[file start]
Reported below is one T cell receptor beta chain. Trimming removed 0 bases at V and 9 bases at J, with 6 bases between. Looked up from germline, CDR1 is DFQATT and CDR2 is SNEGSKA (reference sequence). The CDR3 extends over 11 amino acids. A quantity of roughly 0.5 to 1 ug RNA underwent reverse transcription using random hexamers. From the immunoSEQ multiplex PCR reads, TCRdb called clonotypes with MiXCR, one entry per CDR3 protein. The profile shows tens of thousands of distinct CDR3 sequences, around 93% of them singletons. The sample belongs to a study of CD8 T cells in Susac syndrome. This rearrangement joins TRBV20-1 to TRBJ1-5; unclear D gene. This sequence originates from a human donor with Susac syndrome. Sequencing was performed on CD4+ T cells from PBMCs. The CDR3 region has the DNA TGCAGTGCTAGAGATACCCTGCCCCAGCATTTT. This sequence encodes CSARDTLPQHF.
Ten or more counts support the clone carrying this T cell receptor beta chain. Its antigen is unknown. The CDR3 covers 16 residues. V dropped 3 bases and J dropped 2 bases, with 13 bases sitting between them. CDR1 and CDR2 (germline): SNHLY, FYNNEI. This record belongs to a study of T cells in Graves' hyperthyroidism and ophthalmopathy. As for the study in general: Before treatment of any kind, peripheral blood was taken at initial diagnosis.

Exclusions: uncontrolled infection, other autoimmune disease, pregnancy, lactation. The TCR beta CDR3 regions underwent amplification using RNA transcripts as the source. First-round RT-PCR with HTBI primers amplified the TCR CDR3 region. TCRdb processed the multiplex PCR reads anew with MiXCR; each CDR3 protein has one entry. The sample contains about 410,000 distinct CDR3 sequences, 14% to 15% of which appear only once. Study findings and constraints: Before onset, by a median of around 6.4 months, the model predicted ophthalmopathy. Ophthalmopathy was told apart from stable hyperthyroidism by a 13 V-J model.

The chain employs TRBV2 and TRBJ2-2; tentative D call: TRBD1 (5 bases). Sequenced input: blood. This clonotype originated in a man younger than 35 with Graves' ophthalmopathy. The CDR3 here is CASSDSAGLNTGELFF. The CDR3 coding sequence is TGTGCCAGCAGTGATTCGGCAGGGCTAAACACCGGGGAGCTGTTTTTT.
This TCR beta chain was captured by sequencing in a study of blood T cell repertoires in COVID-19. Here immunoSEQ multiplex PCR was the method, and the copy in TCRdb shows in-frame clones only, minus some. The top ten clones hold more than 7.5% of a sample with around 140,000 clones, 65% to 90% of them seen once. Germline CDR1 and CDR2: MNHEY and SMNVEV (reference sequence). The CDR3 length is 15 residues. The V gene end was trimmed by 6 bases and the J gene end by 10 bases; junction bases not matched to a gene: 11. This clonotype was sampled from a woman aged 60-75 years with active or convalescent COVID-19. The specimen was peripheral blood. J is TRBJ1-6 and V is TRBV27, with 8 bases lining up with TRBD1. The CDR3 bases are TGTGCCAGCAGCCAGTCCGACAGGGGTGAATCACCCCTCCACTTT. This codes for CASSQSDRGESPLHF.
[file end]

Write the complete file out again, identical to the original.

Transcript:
Reported below is one T cell receptor beta chain. Trimming removed 0 bases at V and 9 bases at J, with 6 bases between. Looked up from germline, CDR1 is DFQATT and CDR2 is SNEGSKA (reference sequence). The CDR3 extends over 11 amino acids. A quantity of roughly 0.5 to 1 ug RNA underwent reverse transcription using random hexamers. From the immunoSEQ multiplex PCR reads, TCRdb called clonotypes with MiXCR, one entry per CDR3 protein. The profile shows tens of thousands of distinct CDR3 sequences, around 93% of them singletons. The sample belongs to a study of CD8 T cells in Susac syndrome. This rearrangement joins TRBV20-1 to TRBJ1-5; unclear D gene. This sequence originates from a human donor with Susac syndrome. Sequencing was performed on CD4+ T cells from PBMCs. The CDR3 region has the DNA TGCAGTGCTAGAGATACCCTGCCCCAGCATTTT. This sequence encodes CSARDTLPQHF.
Ten or more counts support the clone carrying this T cell receptor beta chain. Its antigen is unknown. The CDR3 covers 16 residues. V dropped 3 bases and J dropped 2 bases, with 13 bases sitting between them. CDR1 and CDR2 (germline): SNHLY, FYNNEI. This record belongs to a study of T cells in Graves' hyperthyroidism and ophthalmopathy. As for the study in general: Before treatment of any kind, peripheral blood was taken at initial diagnosis.

Exclusions: uncontrolled infection, other autoimmune disease, pregnancy, lactation. The TCR beta CDR3 regions underwent amplification using RNA transcripts as the source. First-round RT-PCR with HTBI primers amplified the TCR CDR3 region. TCRdb processed the multiplex PCR reads anew with MiXCR; each CDR3 protein has one entry. The sample contains about 410,000 distinct CDR3 sequences, 14% to 15% of which appear only once. Study findings and constraints: Before onset, by a median of around 6.4 months, the model predicted ophthalmopathy. Ophthalmopathy was told apart from stable hyperthyroidism by a 13 V-J model.

The chain employs TRBV2 and TRBJ2-2; tentative D call: TRBD1 (5 bases). Sequenced input: blood. This clonotype originated in a man younger than 35 with Graves' ophthalmopathy. The CDR3 here is CASSDSAGLNTGELFF. The CDR3 coding sequence is TGTGCCAGCAGTGATTCGGCAGGGCTAAACACCGGGGAGCTGTTTTTT.
This TCR beta chain was captured by sequencing in a study of blood T cell repertoires in COVID-19. Here immunoSEQ multiplex PCR was the method, and the copy in TCRdb shows in-frame clones only, minus some. The top ten clones hold more than 7.5% of a sample with around 140,000 clones, 65% to 90% of them seen once. Germline CDR1 and CDR2: MNHEY and SMNVEV (reference sequence). The CDR3 length is 15 residues. The V gene end was trimmed by 6 bases and the J gene end by 10 bases; junction bases not matched to a gene: 11. This clonotype was sampled from a woman aged 60-75 years with active or convalescent COVID-19. The specimen was peripheral blood. J is TRBJ1-6 and V is TRBV27, with 8 bases lining up with TRBD1. The CDR3 bases are TGTGCCAGCAGCCAGTCCGACAGGGGTGAATCACCCCTCCACTTT. This codes for CASSQSDRGESPLHF.